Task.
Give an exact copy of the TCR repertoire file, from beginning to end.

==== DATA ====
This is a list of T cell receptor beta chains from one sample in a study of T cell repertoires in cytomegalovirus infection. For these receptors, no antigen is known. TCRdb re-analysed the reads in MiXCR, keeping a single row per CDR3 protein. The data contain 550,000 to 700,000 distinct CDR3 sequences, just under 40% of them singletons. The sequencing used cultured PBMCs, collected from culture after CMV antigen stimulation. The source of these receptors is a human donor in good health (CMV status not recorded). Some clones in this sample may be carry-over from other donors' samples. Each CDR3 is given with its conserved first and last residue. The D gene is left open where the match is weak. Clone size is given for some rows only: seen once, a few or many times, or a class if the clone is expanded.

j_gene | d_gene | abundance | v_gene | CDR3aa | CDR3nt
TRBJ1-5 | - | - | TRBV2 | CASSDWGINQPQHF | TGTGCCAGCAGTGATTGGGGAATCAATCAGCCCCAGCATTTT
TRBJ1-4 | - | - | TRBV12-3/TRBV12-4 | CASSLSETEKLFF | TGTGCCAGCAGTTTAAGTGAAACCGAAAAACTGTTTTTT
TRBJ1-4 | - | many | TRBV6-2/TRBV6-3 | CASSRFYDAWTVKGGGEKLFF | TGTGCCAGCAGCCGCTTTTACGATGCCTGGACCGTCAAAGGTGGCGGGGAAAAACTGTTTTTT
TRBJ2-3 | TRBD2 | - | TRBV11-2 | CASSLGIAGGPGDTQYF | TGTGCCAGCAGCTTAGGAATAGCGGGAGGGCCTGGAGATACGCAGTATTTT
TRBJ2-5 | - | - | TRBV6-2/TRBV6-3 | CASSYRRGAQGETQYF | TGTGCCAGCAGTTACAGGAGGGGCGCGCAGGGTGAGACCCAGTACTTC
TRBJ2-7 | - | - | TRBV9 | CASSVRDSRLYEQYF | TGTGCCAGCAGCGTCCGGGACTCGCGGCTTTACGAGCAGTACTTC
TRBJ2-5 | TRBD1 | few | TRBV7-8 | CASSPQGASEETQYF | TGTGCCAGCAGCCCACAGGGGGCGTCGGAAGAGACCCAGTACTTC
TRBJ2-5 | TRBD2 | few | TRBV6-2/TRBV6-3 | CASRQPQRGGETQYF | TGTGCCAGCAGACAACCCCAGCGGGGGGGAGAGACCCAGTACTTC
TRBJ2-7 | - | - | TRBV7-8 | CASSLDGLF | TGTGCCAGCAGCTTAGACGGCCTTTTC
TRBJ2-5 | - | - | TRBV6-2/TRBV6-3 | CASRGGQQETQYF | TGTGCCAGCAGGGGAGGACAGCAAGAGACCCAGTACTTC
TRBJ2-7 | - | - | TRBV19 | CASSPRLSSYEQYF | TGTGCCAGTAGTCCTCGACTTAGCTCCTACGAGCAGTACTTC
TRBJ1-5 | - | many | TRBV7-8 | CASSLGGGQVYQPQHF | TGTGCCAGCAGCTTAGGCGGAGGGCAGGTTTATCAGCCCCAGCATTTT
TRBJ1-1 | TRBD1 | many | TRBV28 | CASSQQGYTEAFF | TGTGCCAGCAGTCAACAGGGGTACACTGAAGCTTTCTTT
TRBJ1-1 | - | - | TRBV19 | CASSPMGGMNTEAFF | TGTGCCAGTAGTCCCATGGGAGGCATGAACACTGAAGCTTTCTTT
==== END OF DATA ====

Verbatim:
This is a list of T cell receptor beta chains from one sample in a study of T cell repertoires in cytomegalovirus infection. For these receptors, no antigen is known. TCRdb re-analysed the reads in MiXCR, keeping a single row per CDR3 protein. The data contain 550,000 to 700,000 distinct CDR3 sequences, just under 40% of them singletons. The sequencing used cultured PBMCs, collected from culture after CMV antigen stimulation. The source of these receptors is a human donor in good health (CMV status not recorded). Some clones in this sample may be carry-over from other donors' samples. Each CDR3 is given with its conserved first and last residue. The D gene is left open where the match is weak. Clone size is given for some rows only: seen once, a few or many times, or a class if the clone is expanded.

j_gene | d_gene | abundance | v_gene | CDR3aa | CDR3nt
TRBJ1-5 | - | - | TRBV2 | CASSDWGINQPQHF | TGTGCCAGCAGTGATTGGGGAATCAATCAGCCCCAGCATTTT
TRBJ1-4 | - | - | TRBV12-3/TRBV12-4 | CASSLSETEKLFF | TGTGCCAGCAGTTTAAGTGAAACCGAAAAACTGTTTTTT
TRBJ1-4 | - | many | TRBV6-2/TRBV6-3 | CASSRFYDAWTVKGGGEKLFF | TGTGCCAGCAGCCGCTTTTACGATGCCTGGACCGTCAAAGGTGGCGGGGAAAAACTGTTTTTT
TRBJ2-3 | TRBD2 | - | TRBV11-2 | CASSLGIAGGPGDTQYF | TGTGCCAGCAGCTTAGGAATAGCGGGAGGGCCTGGAGATACGCAGTATTTT
TRBJ2-5 | - | - | TRBV6-2/TRBV6-3 | CASSYRRGAQGETQYF | TGTGCCAGCAGTTACAGGAGGGGCGCGCAGGGTGAGACCCAGTACTTC
TRBJ2-7 | - | - | TRBV9 | CASSVRDSRLYEQYF | TGTGCCAGCAGCGTCCGGGACTCGCGGCTTTACGAGCAGTACTTC
TRBJ2-5 | TRBD1 | few | TRBV7-8 | CASSPQGASEETQYF | TGTGCCAGCAGCCCACAGGGGGCGTCGGAAGAGACCCAGTACTTC
TRBJ2-5 | TRBD2 | few | TRBV6-2/TRBV6-3 | CASRQPQRGGETQYF | TGTGCCAGCAGACAACCCCAGCGGGGGGGAGAGACCCAGTACTTC
TRBJ2-7 | - | - | TRBV7-8 | CASSLDGLF | TGTGCCAGCAGCTTAGACGGCCTTTTC
TRBJ2-5 | - | - | TRBV6-2/TRBV6-3 | CASRGGQQETQYF | TGTGCCAGCAGGGGAGGACAGCAAGAGACCCAGTACTTC
TRBJ2-7 | - | - | TRBV19 | CASSPRLSSYEQYF | TGTGCCAGTAGTCCTCGACTTAGCTCCTACGAGCAGTACTTC
TRBJ1-5 | - | many | TRBV7-8 | CASSLGGGQVYQPQHF | TGTGCCAGCAGCTTAGGCGGAGGGCAGGTTTATCAGCCCCAGCATTTT
TRBJ1-1 | TRBD1 | many | TRBV28 | CASSQQGYTEAFF | TGTGCCAGCAGTCAACAGGGGTACACTGAAGCTTTCTTT
TRBJ1-1 | - | - | TRBV19 | CASSPMGGMNTEAFF | TGTGCCAGTAGTCCCATGGGAGGCATGAACACTGAAGCTTTCTTT